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Will Russia's Putin Rule Until He's 100? Someone Is Buying Election Websites for the Next Four Elections

0118_Putin_campaign
A man passes by a billboard with an image of Russia's President Vladimir Putin and lettering "Strong president - Strong Russia!" in Simferopol, Crimea, on January 18. STR/AFP/Getty Images

Russian President Vladimir Putin may be term-tied from spending another decade in power, but not everyone seems convinced this will deter him. In fact, the website addresses bearing his name and the date of the next four election cycles have all been taken, waiting to spring into action.

Putin is currently running for a fourth term in office, launching his campaign website Putin2018.ru after he announced his desire to be re-elected last month. If he wins the election in March as predicted, he will sit a six-year term, but cannot seek re-election immediately—the Russian constitution limits the number of back-to-back terms a president can sit to two. After Putin's first two consecutive terms, he spent four years as prime minister, during which presidential terms were extended to six years. Putin won a return to the presidency amid mass protests in 2012.

Related: Asked about retirement, Putin says he has not decided if he will ever leave the presidency


Someone online is not entirely confident that Putin will bow out the next time he is obliged to because a version of his campaign domain, dated to the year he would step down—Putin2024.ru—is taken, according to Russian business daily newspaper Vedomosti. The same is true of Putin2036.ru, Putin2042.ru and Putin2048.ru, according to the paper, which cites domain registry service Ru-Center.

If elected in 2048, Putin would be aged 101 at the end of that term, long past retirement age in Russia or even the average life expectancy.

The Russian leader may be in prime health now—so much so that his handshake can still “break your hand” if his spokesman's word is to be believed—but governing into the latter half of the century would be a prospect that even those most confident in his robust constitution will think is unlikely.

According to a report in the Independent from November, Putin was himself reluctant to embark on a big national election this year, let alone in 30 years. Yet someone seems to have big plans for the president during the next few election cycles, and on social media Russians are roasting whoever is banking on another three decades of Putin.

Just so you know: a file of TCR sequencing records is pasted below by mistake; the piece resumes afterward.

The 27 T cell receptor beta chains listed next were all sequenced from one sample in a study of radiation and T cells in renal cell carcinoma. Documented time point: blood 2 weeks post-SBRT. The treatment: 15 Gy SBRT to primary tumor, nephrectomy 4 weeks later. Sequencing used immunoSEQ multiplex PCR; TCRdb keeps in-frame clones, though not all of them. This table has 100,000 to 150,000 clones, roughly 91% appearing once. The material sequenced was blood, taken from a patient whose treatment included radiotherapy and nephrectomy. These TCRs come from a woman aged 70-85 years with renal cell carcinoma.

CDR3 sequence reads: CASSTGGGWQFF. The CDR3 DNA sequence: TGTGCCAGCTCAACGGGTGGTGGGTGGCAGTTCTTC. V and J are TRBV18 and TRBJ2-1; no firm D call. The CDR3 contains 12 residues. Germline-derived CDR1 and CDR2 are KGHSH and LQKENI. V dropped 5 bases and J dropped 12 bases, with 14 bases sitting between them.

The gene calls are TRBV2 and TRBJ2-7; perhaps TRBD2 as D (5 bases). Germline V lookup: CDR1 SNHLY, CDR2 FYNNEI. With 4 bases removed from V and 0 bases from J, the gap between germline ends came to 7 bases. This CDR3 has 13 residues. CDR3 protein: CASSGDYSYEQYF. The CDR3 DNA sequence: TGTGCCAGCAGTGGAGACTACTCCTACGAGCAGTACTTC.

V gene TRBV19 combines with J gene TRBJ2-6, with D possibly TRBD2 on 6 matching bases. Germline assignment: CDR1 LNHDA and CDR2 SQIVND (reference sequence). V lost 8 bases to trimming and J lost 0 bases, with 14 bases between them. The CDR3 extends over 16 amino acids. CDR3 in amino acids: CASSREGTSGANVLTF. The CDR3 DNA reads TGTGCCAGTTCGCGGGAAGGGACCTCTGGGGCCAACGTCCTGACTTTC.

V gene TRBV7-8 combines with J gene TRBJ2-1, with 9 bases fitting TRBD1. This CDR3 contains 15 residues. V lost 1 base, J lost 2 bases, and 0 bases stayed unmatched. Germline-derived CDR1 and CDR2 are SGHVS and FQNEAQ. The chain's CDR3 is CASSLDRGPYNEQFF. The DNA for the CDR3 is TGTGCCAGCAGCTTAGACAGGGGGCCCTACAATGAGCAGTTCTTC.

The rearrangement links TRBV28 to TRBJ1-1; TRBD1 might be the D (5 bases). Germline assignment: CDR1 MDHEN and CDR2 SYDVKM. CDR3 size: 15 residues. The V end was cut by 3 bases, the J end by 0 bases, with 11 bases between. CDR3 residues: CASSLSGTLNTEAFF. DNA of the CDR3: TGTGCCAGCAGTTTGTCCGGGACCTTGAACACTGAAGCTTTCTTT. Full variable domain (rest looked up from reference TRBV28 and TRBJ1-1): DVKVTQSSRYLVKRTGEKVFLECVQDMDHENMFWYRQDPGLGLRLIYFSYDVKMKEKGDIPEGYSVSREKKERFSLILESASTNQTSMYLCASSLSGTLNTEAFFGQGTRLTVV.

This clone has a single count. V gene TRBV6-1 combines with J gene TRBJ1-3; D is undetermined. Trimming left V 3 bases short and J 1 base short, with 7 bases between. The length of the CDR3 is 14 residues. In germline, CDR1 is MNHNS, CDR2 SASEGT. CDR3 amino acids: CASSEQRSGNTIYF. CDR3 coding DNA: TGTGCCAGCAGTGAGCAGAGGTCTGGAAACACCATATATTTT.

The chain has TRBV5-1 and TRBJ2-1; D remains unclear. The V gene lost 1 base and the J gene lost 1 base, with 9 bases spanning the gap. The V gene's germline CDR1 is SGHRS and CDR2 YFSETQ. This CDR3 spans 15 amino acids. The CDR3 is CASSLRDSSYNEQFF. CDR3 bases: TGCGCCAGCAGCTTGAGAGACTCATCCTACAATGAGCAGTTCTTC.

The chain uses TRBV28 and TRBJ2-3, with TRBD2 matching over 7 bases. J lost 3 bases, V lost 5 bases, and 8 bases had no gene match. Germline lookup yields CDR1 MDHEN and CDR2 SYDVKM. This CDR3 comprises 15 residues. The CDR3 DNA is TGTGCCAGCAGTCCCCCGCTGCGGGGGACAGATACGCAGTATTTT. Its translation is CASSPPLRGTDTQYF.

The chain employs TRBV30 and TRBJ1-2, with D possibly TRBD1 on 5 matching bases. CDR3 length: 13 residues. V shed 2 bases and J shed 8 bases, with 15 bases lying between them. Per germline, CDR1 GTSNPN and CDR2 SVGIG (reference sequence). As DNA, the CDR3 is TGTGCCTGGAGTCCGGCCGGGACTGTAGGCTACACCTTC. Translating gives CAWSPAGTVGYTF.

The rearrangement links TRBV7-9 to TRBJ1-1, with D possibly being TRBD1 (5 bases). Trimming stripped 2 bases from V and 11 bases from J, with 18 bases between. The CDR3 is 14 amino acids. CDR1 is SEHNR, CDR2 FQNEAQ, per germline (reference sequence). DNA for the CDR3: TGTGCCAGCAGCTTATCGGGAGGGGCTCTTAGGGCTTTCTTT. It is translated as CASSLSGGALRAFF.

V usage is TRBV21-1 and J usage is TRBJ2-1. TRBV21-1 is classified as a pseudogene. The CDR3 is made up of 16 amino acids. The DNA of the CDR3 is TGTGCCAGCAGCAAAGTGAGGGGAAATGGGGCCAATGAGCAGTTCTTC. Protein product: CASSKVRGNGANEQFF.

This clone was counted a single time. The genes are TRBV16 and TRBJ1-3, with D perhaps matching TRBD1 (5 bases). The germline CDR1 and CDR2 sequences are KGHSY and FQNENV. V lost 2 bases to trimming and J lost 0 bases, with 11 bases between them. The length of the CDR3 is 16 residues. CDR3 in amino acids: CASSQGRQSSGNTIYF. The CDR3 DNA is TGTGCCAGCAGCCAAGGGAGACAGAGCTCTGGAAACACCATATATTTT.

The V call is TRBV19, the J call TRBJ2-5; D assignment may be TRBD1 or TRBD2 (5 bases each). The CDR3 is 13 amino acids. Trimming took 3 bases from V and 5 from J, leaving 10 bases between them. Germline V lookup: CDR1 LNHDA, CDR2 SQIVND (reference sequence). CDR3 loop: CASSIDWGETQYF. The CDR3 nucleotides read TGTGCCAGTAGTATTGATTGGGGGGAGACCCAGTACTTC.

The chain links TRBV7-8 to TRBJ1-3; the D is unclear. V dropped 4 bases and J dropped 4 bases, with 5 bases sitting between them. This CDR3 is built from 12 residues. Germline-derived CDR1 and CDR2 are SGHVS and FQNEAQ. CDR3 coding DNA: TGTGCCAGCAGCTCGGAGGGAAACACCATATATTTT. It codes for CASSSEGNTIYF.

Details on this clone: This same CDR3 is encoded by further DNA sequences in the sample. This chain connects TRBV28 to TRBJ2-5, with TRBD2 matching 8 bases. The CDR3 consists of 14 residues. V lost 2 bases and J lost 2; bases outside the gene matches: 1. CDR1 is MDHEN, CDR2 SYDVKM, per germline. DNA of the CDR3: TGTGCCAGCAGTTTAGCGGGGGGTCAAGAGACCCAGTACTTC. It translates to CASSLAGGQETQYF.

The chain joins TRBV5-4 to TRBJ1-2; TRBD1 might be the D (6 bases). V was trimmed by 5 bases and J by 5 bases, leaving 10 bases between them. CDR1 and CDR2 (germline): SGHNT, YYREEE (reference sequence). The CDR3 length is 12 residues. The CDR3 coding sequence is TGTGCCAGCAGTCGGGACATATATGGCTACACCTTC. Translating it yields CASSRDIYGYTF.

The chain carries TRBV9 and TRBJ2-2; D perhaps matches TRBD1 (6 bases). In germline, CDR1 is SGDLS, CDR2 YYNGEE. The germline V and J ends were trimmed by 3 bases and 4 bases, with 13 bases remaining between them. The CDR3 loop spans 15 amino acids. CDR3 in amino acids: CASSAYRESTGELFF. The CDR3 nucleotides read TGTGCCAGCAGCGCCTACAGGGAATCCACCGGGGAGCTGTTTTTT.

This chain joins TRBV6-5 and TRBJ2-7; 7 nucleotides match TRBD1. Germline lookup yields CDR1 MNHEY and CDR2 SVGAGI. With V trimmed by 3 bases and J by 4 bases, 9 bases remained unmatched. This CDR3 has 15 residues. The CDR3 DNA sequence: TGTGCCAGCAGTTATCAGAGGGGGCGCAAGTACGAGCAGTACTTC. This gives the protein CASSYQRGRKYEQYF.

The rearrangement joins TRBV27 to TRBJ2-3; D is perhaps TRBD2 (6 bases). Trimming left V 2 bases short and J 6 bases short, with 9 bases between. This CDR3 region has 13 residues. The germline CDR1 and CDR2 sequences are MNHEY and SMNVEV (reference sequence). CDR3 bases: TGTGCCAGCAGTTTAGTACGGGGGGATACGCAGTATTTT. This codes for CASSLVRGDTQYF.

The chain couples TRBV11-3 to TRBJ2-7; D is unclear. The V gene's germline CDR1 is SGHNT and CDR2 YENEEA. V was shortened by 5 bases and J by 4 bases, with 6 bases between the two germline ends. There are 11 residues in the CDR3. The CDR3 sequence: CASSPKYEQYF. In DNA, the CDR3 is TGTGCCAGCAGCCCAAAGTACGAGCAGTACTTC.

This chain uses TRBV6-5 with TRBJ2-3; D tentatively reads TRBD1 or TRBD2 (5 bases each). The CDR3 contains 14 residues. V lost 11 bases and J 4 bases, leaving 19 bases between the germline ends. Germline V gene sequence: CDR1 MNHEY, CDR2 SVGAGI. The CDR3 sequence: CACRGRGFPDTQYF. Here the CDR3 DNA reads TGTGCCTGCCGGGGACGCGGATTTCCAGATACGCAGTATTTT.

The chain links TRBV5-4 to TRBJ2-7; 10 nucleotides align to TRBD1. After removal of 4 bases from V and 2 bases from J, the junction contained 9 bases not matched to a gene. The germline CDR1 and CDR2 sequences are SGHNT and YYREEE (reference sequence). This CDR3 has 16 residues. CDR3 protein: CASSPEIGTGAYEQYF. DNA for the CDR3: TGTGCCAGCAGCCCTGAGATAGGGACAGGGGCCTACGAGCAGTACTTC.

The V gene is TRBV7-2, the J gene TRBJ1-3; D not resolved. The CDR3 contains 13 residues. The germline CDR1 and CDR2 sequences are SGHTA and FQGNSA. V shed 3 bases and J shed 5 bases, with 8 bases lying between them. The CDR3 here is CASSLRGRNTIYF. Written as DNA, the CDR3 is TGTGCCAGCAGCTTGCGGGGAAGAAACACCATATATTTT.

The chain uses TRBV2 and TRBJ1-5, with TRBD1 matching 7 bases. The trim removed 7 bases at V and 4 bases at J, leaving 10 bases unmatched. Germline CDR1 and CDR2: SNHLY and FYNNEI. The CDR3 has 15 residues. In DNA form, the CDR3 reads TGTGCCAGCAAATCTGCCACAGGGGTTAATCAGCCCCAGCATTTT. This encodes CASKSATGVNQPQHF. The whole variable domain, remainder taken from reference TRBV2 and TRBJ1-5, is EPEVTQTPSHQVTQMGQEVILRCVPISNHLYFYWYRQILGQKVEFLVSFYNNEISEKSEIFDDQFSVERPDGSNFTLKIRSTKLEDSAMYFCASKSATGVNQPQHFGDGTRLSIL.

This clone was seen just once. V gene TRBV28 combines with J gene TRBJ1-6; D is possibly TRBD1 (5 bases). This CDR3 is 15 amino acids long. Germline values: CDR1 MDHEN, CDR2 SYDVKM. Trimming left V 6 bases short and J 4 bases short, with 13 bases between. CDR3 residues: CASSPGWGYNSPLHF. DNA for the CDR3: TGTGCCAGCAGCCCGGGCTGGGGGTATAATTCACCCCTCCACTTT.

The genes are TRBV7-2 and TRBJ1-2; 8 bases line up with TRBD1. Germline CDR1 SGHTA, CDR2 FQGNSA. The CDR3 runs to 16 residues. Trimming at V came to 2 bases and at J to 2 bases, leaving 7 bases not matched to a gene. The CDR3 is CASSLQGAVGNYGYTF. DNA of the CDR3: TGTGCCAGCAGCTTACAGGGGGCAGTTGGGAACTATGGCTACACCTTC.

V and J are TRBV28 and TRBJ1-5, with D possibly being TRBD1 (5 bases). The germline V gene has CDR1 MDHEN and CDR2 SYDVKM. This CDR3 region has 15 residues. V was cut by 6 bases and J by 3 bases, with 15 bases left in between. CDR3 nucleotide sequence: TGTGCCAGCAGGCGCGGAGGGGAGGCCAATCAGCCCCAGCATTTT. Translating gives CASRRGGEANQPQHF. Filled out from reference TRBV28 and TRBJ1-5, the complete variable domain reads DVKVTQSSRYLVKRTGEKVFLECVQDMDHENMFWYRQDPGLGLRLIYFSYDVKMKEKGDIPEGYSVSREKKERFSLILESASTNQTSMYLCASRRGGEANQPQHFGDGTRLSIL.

“So uncertainty will only begin in 2054,” one Facebook user wrote, linking to the occupied but inactive pages. He posted a screengrab showing that it would cost less than $8 to purchase that year’s campaign domain.

“Here's some bad news for future candidates,” tweeted chess master Garry Kasparov, who unsuccessfully ran for the presidency himself. He attached an image of the taken website addresses.

A popular meme, imagining how Putin plans to preserve himself at the helm of Russia in the coming decades is also spreading online, seeing him transition into French film character Fantomas, then Harry Potter nemesis Lord Voldemort before turning fully bionic as Star Wars’ favorite protocol droid C3PO. “Forever,” one user tweeted, with the image attached.

The discovery that someone has purchased campaign domains for Putin so far ahead of time began after Vedomosti found that his current one was first registered a decade ago, in 2008. According to the report, a 21-year-old software developer Pavel Sepachev bought it, but luckily for Putin's yet-to-be-unveiled campaign, let it expire in 2010.

Another unnamed private buyer then took the domain and sat on it until last spring when a new registry service took the servers, and Notamedia, the company that produced sites for Putin’s United Russia party, Russia’s Culture Ministry and the Moscow city administration, launched it. According to the company, the domain’s owner is a Putin supporter and former United Russia lawmaker Konstantin Rykov.

Interestingly, the saga around the site’s acquisition spans the entire presidency of Dmitry Medvedev—a close ally of Putin’s who was president for a term in 2008, allowing Putin to then run for another two without violating the constitution. Critics dismissed this move as a charade intended to prolong Putin’s era from the onset. His influence on executive decisions at the time was so great despite taking the lower role of prime minister that punters rebranded the political system a “tandemocracy.”

Also currently taken are Medvedev2024.ru, should Putin's prime minister once again choose to step in when the incumbent president becomes term-tied, and Volodin2024.ru, on the off chance that the parliamentary speaker Vyachslav Volodin decides to run. 

Predicting a run by Putin's top critic Alexey Navalny, someone has also purchased Navalny2024.ru, and in case the socialite-turned-activist Kseniya Sobchak would like to run after this year's vote, Sobchak2024.ru is also taken.

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